"Dad, could you not have made me follow one of your other teams? Why not City or Arsenal?"
It's a question only ever asked in jest or in despair, because the love runs deep and it's a reminder of why Niall Quinn retains such a strong bond with the city where he is still revered.
It's why he can sense the different mood ahead of Saturday's play-off final, why fans are travelling in confidence if not quite in expectation.
And it's why he also knows not to get carried away, constantly reminding himself throughout the interview not to go near anything that could even be the slightest jinx.
"The journey that the club has been on in recent years, it just opens the door to anything you can achieve afterwards, if you can find a way to win then the sky's the limit," Quinn tells The Echo.
"Mind, I don't want to go too far here at all, my friends will be sending me Whatsapps saying that's we've been here before, this is what's got us into trouble in the past!
"I won't go to Trafalagar [square], because every time I've done that we've lost the next day! So maybe that will help.
"But my son and I will be there on the day.
"He will often say to me, 'could you have not made me follow City or Arsenal? Why Sunderland?' He knows he made the decision himself really, it's where he was born.
"To be honest, he probably wants it even more than me.
"It's going to be a good day out and I do have a good feeling about it."
Quinn still kicks every ball and Saturday will be no different, sharing in what is sure to be a nerve-shredding afternoon with over 46,000 Sunderland supporters.
Here, though, is the key reason that gives Quinn that hope. In Alex Neil he sees a manager who has managed to block out the outside noise and keep cool throughout the pressure of the run in, which he feels could be crucial on Saturday.
If the late win over Sheffield Wednesday raised hopes on Wearside, then the interview that immediately followed proved just as reassuring for Quinn.
"You don't want to be sat next to me or in front of me," Quinn jokes.
"I'll be jumping, headbutting, kicking every ball, you name it.
"I'm glad that we've got a manager who is cool, who won't have his team anywhere near as nervous in the stands.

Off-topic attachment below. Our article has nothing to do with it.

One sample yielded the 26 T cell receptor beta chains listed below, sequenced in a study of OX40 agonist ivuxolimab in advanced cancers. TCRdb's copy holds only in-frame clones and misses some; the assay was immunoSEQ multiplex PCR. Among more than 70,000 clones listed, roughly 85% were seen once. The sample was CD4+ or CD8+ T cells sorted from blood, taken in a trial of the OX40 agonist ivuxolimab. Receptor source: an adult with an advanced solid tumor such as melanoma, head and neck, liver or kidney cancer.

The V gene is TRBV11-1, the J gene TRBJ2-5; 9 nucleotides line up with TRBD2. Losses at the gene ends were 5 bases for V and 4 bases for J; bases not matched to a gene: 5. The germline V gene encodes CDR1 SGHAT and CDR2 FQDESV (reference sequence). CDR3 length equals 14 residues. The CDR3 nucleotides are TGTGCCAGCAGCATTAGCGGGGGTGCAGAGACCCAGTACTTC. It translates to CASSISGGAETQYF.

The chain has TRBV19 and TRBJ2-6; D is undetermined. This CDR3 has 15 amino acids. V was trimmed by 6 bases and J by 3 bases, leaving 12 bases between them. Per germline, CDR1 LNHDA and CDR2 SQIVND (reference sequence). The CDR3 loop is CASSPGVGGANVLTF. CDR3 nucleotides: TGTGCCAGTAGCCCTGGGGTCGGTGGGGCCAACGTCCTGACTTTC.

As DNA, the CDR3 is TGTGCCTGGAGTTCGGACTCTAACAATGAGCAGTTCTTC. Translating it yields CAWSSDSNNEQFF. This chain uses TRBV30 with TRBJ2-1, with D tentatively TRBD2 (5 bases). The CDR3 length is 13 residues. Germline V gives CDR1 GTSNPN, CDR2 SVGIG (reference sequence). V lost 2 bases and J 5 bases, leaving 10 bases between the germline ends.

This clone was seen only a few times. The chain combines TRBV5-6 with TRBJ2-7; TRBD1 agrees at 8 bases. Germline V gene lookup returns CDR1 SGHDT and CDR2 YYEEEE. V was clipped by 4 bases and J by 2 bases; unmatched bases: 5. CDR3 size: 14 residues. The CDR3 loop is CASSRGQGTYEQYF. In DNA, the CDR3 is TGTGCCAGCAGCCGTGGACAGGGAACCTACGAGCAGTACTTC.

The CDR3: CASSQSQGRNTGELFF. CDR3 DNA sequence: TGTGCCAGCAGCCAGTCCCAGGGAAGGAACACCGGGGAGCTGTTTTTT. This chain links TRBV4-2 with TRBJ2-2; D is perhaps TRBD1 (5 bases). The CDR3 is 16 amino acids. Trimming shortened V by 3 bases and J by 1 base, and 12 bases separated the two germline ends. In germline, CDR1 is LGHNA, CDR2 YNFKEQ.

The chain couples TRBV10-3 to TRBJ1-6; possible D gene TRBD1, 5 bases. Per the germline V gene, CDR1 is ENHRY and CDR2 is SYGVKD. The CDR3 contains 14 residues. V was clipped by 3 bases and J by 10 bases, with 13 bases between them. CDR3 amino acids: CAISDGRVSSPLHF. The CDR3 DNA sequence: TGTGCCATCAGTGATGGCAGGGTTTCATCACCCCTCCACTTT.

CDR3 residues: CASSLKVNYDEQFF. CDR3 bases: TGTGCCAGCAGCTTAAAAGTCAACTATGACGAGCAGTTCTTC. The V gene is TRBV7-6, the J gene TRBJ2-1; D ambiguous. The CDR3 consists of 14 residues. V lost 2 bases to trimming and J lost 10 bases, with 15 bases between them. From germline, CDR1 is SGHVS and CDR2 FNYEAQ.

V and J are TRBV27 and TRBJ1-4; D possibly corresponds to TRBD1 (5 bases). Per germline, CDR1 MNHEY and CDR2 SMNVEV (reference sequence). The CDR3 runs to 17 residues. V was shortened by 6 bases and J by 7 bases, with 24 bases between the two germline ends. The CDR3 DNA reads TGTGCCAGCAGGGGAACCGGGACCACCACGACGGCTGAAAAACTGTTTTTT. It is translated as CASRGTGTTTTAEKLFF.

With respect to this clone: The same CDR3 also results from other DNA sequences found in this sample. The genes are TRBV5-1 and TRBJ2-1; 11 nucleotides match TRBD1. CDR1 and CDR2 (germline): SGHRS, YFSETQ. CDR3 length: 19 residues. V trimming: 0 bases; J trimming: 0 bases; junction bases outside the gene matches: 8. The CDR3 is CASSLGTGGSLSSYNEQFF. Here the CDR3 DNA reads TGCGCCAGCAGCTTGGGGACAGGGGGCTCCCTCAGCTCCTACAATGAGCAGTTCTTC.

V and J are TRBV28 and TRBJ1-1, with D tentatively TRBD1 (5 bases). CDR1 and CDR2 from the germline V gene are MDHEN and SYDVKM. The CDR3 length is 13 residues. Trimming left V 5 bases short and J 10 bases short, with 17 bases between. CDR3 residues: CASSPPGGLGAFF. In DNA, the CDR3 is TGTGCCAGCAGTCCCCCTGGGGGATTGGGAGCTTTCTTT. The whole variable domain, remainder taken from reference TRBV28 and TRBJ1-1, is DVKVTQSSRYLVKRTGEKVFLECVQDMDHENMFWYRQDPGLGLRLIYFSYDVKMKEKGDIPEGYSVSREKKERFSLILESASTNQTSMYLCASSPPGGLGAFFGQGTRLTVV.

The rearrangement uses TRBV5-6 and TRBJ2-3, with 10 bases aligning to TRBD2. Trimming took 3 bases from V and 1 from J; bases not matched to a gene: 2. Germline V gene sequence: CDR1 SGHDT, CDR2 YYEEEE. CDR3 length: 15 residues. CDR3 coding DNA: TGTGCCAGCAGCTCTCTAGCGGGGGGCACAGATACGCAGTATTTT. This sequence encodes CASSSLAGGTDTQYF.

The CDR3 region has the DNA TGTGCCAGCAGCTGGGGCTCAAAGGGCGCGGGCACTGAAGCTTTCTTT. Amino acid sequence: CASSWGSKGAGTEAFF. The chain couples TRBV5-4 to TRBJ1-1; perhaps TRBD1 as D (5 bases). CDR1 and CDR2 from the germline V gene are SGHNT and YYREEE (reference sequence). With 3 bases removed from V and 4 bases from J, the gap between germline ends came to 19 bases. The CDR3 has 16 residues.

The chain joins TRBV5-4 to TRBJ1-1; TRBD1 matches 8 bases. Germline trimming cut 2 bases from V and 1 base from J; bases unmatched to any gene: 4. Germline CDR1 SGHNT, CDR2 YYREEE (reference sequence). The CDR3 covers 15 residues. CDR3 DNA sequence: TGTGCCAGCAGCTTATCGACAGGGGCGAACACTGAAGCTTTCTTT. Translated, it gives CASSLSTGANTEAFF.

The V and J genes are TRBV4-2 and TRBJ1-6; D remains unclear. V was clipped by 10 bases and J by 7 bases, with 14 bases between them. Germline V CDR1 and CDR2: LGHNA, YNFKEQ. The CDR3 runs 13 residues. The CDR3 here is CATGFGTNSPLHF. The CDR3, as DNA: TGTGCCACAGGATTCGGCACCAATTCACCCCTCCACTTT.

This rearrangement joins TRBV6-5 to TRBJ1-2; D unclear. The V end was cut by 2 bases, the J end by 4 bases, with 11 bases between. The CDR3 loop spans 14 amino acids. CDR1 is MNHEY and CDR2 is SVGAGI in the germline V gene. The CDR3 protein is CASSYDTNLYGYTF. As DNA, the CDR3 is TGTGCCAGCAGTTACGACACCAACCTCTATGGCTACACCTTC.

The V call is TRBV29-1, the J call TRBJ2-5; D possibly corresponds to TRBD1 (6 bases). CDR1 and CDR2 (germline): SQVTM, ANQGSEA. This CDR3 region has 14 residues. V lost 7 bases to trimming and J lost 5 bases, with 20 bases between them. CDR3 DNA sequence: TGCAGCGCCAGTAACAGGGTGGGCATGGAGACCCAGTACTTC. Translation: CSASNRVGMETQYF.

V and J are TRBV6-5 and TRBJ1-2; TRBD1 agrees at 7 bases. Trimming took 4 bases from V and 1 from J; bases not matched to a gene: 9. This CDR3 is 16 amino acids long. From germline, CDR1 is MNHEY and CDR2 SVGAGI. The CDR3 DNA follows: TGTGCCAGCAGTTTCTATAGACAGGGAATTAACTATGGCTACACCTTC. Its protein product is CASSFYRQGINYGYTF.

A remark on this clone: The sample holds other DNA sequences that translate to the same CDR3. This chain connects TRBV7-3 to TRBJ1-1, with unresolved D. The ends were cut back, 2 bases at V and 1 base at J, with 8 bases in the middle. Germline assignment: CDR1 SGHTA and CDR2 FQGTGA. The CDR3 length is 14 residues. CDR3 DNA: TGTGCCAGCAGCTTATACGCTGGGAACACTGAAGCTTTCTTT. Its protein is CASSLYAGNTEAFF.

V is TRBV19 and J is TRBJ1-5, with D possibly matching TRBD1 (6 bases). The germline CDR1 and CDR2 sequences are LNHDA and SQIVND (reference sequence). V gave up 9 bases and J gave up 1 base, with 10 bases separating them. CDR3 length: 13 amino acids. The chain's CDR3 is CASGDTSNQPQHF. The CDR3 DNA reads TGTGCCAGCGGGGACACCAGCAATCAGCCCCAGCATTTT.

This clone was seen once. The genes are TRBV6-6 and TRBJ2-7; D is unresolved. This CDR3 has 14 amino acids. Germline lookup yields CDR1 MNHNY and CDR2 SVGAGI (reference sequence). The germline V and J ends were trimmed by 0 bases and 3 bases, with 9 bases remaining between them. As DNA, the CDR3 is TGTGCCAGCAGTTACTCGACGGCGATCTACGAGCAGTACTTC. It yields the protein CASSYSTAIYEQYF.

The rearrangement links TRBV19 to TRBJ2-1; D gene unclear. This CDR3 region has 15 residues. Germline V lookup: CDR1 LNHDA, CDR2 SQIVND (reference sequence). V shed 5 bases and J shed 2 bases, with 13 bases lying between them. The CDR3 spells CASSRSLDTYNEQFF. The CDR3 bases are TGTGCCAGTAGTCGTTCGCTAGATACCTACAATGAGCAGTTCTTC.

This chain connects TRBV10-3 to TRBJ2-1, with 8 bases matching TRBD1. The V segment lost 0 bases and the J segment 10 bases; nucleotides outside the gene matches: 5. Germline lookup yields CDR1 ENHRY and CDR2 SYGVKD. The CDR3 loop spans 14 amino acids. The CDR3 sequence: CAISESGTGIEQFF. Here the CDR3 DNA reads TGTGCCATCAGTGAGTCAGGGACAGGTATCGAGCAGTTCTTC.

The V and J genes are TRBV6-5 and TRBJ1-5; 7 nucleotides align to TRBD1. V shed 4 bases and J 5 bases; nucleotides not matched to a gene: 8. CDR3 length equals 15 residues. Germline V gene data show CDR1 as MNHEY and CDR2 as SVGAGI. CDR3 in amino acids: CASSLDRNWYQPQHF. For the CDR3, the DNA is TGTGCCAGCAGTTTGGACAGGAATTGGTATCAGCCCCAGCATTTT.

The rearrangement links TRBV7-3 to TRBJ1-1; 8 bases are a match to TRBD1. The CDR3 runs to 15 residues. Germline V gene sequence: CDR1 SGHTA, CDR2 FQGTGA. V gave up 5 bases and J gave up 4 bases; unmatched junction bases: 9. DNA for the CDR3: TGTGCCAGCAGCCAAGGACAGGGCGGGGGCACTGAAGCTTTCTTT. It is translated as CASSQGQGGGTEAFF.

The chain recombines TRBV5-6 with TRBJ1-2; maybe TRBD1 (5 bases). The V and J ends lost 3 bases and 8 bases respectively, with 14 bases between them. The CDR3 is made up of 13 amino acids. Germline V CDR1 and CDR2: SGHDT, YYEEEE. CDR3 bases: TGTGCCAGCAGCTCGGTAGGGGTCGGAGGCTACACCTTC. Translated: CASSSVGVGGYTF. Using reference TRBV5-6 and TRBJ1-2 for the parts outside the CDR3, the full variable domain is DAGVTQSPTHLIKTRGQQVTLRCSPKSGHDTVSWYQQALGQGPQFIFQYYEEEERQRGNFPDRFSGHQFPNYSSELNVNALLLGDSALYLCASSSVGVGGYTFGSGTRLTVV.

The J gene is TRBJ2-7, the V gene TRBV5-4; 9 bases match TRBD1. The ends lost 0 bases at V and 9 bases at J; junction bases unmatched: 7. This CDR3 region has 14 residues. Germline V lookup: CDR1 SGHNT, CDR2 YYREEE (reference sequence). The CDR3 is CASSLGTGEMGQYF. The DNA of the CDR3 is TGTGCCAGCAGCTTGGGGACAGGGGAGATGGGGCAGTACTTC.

"All Sunderland fans are the same, there's going to be emotion and drama. It's going to be a big task for our guys but I like what Alex Neil has done, I like the mood they're in, it's not cocky but there's no fear either.
"It's a solid, professional tone.
"I really, really enjoyed the manager's interview after Sheffield Wednesday, because people can lose themselves a little bit in the aftermath of winning a semi final and we've seen that in some other games recently as well.
"In that moment you can be forgiven for being dramatic, for being overcome, and his interview I think just showed us a glimpse of his dressing room.
"I think this is a more solid, professional dressing room than has been in place for quite a while and that augurs well.
"The players don't seem to be playing with a burden, they're playing with a passion and for each other.
"That's why Sunderland fans can dare to hope again, even despite the record the club has in these games.
"There's something different about what Alex Neil has done.
"Of course we know that it can fall flat, that praise can be reversed quickly if you don’t deliver [when it matters], but there’s nothing to make me think this group won’t go and do the club justice.”
Roy Keane's impact during Quinn's tenure as Chairman made him a popular choice when a return to the club was mooted following Lee Johnson's departure, but Quinn feels the form that has followed suggests Neil could be the right man for the long term.
Sunderland's run to Wembley has been marked by regular late goals, which Quinn feels is a reflection of the calm and clarity Neil has given the players.
It's why he is daring to hope that this time might just be different for the support of which he is now very much one of.
"You have the first couple of weeks of his tenure and then all of a sudden these late goals are starting to appear," Quinn says.
"There's a bit of joy in the air but it's still tricky because all the teams around them are winning, and nothing was certain right up until the last very game in terms of getting into the play-offs in the first place.
"What was fascinating was the drama that was being created by these late goals was being offset by Alex's post-match interviews, which gave the impression that it was bound to happen, that it wasn't a fluke.
'That's the way the players are preparing, and we'll do more of this.'
"Sunderland are going into the game in form, the fans are going down knowing they have a team in better shape than any Sunderland team for probably seven or eight years.
"The level is different and I appreciate it, but I just feel that... I have huge respect for Wycombe and their manager Gareth Ainsworth is a rockstar in his own right, he's a huge presence and influence and he'll have his say on Saturday, but I just feel and hope that everything Sunderland have been through, for the fans to have stayed loyal and got stronger during that journey, it could be day for them."